Gastroenteritis

Gastroenteritis is an infection of the intestines that can lead to dehydration. It is very common and you may feel unwell but most cases are mild and get better with simple treatment.

What are the symptoms of gastroenteritis?

Gastroenteritis causes diarrhoea for up to a few days but you may also develop:

  • Vomiting
  • Abdominal cramps
  • Fever and “flu-like” symptoms
  • Blood in the stool occasionally

What are the causes of gastroenteritis?

Most cases are viral though sometimes bacteria are the cause.

Problems with gastroenteritis

You may become dehydrated when you cannot drink enough to compensate for the fluid you are losing because of vomiting and diarrhoea. This may affect your kidneys. The signs of dehydration can be:

  • Tiredness or lethargy
  • Dizziness or light-headedness
  • Dry mouth and tongue
  • Passing less urine than usual

Dehydration is more common in:

  • Elderly or frail people
  • Pregnant women

How to treat gastroenteritis

Most cases of gastroenteritis will improve over a few days. Treatment mainly consists of the following supportive measures.

Fluids and adequate hydration

  • You need to drink additional fluids (approximately 200mls after each motion) when you are unwell in addition to your normal daily amount (about 2 litres/day in adults)
  • If you vomit after drinking you need to wait five minutes and try again with small regular sips every few minutes to ensure you keep hydrated
  • Ideally drink water or oral rehydration solutions such as Diarolyte®
  • Probiotics drinks (containing “good bacteria”) used alongside rehydration may improve symptoms

Food

  • You should eat as soon as possible but be guided by your appetite and do not stop drinking fluids—avoid fatty, spicy and dairy-containing foods to start with

Medication

  • Paracetamol or ibuprofen may help fever
  • Anti-diarrhoeal medication is not normally necessary and you should discuss this with your pharmacist or doctor before taking it
  • Antibiotics are not needed for viral gastroenteritis and may make things worse.—they may be needed for certain cases of bacterial gastroenteritis if it is diagnosed or suspected by your doctor

What tests do you need?

Due to the nature of the condition, investigations are rarely needed. You may need to give a stool sample to look for the cause if you have:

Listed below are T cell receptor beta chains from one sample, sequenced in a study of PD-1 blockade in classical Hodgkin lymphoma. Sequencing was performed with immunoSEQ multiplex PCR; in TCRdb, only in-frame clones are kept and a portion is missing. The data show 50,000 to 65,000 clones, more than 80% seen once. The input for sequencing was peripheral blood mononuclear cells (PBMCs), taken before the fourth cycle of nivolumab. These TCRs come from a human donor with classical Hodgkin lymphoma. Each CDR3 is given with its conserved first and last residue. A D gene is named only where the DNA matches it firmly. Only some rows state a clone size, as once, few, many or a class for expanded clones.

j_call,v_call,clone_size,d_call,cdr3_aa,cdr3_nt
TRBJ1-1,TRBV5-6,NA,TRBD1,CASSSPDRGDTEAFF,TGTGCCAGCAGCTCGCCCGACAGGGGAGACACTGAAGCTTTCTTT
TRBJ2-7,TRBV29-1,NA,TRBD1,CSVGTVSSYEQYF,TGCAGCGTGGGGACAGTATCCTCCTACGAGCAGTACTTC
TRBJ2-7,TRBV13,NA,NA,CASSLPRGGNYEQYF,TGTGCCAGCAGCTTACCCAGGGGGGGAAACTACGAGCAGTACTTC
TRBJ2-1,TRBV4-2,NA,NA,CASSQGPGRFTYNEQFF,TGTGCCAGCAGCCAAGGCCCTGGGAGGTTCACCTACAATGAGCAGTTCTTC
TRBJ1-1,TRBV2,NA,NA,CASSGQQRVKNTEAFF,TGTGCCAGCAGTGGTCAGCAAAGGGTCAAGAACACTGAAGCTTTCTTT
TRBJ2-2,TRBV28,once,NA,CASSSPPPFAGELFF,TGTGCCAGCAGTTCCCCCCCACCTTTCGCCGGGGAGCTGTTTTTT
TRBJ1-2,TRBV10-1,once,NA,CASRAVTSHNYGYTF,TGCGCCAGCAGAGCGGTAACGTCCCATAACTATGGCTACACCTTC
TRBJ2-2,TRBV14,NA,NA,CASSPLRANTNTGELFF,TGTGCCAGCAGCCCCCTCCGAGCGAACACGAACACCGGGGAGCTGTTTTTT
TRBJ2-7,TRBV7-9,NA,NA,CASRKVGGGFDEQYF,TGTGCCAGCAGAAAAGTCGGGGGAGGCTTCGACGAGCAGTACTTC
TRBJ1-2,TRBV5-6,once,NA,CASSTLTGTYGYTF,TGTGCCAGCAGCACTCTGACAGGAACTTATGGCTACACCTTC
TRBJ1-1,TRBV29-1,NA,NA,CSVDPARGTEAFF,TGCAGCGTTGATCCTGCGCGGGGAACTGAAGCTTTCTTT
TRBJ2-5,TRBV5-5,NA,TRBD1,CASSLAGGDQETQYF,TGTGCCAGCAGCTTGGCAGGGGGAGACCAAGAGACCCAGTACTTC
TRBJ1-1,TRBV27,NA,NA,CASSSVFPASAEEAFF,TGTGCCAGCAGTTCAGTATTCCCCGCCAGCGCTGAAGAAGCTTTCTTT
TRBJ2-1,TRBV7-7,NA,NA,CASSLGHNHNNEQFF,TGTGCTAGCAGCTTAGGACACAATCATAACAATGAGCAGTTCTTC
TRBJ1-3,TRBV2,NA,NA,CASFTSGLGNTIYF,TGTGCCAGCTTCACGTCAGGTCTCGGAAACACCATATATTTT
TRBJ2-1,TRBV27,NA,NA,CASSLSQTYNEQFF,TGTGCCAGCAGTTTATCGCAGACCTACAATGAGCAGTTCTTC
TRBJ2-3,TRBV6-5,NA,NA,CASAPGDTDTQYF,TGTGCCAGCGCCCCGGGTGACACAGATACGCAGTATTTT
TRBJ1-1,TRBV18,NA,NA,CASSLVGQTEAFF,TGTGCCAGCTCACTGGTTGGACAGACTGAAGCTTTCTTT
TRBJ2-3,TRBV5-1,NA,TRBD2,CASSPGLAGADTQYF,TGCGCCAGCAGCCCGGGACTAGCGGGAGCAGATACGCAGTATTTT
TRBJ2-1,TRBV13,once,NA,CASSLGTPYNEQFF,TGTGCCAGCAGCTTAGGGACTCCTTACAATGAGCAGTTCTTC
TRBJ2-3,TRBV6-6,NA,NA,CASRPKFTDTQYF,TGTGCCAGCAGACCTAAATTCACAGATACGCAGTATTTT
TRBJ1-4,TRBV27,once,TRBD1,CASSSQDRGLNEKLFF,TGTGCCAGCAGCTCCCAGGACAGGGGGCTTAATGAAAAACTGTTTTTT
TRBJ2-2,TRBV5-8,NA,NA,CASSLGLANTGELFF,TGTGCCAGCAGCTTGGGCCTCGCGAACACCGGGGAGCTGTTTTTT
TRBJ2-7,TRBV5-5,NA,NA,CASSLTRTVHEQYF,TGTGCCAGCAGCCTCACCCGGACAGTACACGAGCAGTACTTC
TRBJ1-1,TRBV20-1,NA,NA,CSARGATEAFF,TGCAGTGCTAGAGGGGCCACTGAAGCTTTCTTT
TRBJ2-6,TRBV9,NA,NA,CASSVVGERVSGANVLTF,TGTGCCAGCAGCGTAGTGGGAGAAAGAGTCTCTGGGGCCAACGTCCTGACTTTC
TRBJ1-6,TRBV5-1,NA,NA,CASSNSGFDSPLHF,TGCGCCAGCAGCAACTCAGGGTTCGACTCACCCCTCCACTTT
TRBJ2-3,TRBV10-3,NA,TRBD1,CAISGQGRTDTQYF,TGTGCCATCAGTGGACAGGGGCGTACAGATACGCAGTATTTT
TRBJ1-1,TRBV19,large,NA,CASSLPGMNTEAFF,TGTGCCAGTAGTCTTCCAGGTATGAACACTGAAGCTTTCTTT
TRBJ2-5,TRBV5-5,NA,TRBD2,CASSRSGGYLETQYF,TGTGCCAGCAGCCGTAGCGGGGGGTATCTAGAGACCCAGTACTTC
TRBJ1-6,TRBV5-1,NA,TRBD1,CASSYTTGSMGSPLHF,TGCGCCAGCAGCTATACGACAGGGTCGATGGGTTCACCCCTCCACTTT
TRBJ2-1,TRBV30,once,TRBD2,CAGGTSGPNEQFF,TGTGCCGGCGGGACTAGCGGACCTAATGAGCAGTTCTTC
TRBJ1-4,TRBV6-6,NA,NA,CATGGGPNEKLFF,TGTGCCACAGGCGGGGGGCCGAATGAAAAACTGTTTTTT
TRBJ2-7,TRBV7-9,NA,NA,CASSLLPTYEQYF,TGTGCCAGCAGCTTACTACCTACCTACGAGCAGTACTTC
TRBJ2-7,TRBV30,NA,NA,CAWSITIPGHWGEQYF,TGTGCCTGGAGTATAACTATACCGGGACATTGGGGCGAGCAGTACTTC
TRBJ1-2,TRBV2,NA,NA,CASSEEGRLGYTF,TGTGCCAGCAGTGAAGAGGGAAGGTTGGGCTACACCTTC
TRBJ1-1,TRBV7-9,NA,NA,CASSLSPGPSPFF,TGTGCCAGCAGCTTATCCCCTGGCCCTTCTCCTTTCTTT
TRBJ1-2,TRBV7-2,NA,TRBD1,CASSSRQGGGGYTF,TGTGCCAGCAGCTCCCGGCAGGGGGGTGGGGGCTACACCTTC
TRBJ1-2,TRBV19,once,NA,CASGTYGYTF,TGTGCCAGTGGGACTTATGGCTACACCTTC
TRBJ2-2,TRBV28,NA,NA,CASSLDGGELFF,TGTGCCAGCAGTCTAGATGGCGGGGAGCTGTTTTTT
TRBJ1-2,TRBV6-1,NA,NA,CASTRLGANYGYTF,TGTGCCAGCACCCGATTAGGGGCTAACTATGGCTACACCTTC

• Non-resolving diarrhoea
  • Bloody diarrhoea
  • Recent foreign travel
  • Recent antibiotics or hospitalisation
  • You are immunocompromised

When should you seek medical advice?

Most people will get better without any medical help. The diarrhoea may last a few days even after you feel better and this is normal. Seek medical advice if:

  • You are unable to tolerate oral fluids and are at risk of severe dehydration
  • You have signs of severe dehydration (weakness, minimal urine output, fast heart rate or feel very unwell)
  • You have blood in your stool or vomit
  • You have severe abdominal pain or pain in one specific part of your abdomen
  • Your symptoms are not getting better or resolving
  • You have had any recent foreign travel
  • You have had any recent antibiotics
  • You have been admitted to hospital recently
  • You have underlying medical problems (like diabetes, inflammatory bowel disease, kidney disease etc) and are concerned.
  • You have a weakened immune system due to HIV, chemotherapy or immunosuppressant medication.
  • You are pregnant

How to prevent spreading gastroenteritis

Gastroenteritis can spread very easily from person to person. If you have gastroenteritis ensure you:

  • Wash your hands properly and regularly with soap and water
  • Do not prepare or serve foods to other people
  • Do not share towels with other people
  • Stay off work or away from school or college for at least 48 hours after the last episode of diarrhoea or vomiting

Simple handwashing regularly and properly can prevent you getting gastroenteritis.

Effective handwashing

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